I also have a studio space at 49 John Street—but restrictions and home schooling the children have made working there a rarer proposition over the past eighteen months.

I was fortunate in that my practice has always been responsive to circumstances. Prior to the lockdowns I had already started scavenged plastic-sculpture experiments, and these sculptural experiments became a much more viable and expanded option because of their scale and requirements. They have been made in the kitchen and back veranda, in between cooking and washing up. I position them somewhere between the works of Louise Nevelson (1899-1988) and fantasy gaming figurines. They have been exhibited in SPRING1883 in Sydney (2019), The Space We Live, the Air We Breathe at Counihan Gallery (2021) and in The McClelland Gallery’s Small Sculpture Prize (2020, online). Deliberately distorted documentation photographs of the larger sculptural works were also exhibited in The new (ab)normal at the RMIT Gallery (2020, online).

 + The Thing in the Garden Steven Rendall, iphone photographs and videos of sculptures in the back garden Scavenged plastic & other detritus. 200 x 50 x 70cm.

In the Counihan Gallery I was able to place the sculptures on the interior window frames so they could be seen from the street, particularly useful when the gallery had to shut for lockdowns. I also liked the fact that these sculptures in the window space meant that Counihan Gallery had to keep the blinds up 24/7 (sculpture with a function), which made the exhibition space more visible from the street. There was also an augmented reality component to this exhibition.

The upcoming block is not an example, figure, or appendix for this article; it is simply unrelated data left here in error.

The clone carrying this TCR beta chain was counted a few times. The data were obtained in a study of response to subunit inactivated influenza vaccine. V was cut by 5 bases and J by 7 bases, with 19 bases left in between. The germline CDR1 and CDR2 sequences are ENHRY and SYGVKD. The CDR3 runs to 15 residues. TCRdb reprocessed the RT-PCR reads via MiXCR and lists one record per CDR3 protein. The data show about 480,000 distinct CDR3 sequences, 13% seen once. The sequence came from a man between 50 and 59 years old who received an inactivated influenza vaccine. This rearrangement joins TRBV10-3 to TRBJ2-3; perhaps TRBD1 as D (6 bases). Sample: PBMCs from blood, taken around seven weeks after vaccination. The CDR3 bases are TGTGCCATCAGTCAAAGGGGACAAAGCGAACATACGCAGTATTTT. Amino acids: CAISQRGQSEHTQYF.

+ The Things Between Other Things Steven Rendall, scavenged plastic, time, polymer emulsion, glue, screws and various other things . dimensions variable.

I have also been making paintings at home. These use acrylic polymer, so in some ways they are the same material as the plastic sculptures. There’s a chemical basis that provides a series of connections between the works: acrylic polymer paint, like the scavenged plastic, is a beneficiary of the petrochemical industry. Most plastics and acrylic polymers are derived from hydrocarbons— from crude oil, coal or natural gas extracted from the earth. The acrylic polymer that makes up the medium of the paint I’m using has an oil-based chemistry. This chemical legacy is both fascinating and troubling: ‘On a molecular level, oil embodies death, as “hydrocarbon corpse juice”, or “Devil’s excrement”: or “the planetary archive of putrification and cumulative decrepitude’ in terms used by Reza Negarestani in the horror fiction of Cyclonopedia (2008). There is a chemical relation between acrylic polymers and grease… and artworks have been positioned as grease in and for the capitalist economy—for example Terry Atkinson’s Greaser Slat V (1990).